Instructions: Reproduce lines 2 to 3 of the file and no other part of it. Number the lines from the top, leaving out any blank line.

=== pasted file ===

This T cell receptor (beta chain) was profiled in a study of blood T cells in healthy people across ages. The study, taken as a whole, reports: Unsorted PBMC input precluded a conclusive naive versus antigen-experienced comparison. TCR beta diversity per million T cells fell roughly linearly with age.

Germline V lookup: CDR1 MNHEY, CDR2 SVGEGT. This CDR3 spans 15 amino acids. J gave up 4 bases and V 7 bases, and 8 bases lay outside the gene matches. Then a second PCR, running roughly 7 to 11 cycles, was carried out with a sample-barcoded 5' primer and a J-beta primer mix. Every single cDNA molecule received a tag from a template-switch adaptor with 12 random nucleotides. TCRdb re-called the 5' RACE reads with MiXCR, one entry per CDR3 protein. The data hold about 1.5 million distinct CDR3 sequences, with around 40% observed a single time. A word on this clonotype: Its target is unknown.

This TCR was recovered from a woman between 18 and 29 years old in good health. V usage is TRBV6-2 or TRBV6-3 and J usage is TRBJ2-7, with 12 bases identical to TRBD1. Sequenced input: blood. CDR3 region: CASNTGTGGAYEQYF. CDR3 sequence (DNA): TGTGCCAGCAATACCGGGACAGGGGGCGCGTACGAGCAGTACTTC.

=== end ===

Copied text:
Germline V lookup: CDR1 MNHEY, CDR2 SVGEGT. This CDR3 spans 15 amino acids. J gave up 4 bases and V 7 bases, and 8 bases lay outside the gene matches. Then a second PCR, running roughly 7 to 11 cycles, was carried out with a sample-barcoded 5' primer and a J-beta primer mix. Every single cDNA molecule received a tag from a template-switch adaptor with 12 random nucleotides. TCRdb re-called the 5' RACE reads with MiXCR, one entry per CDR3 protein. The data hold about 1.5 million distinct CDR3 sequences, with around 40% observed a single time. A word on this clonotype: Its target is unknown.

This TCR was recovered from a woman between 18 and 29 years old in good health. V usage is TRBV6-2 or TRBV6-3 and J usage is TRBJ2-7, with 12 bases identical to TRBD1. Sequenced input: blood. CDR3 region: CASNTGTGGAYEQYF. CDR3 sequence (DNA): TGTGCCAGCAATACCGGGACAGGGGGCGCGTACGAGCAGTACTTC.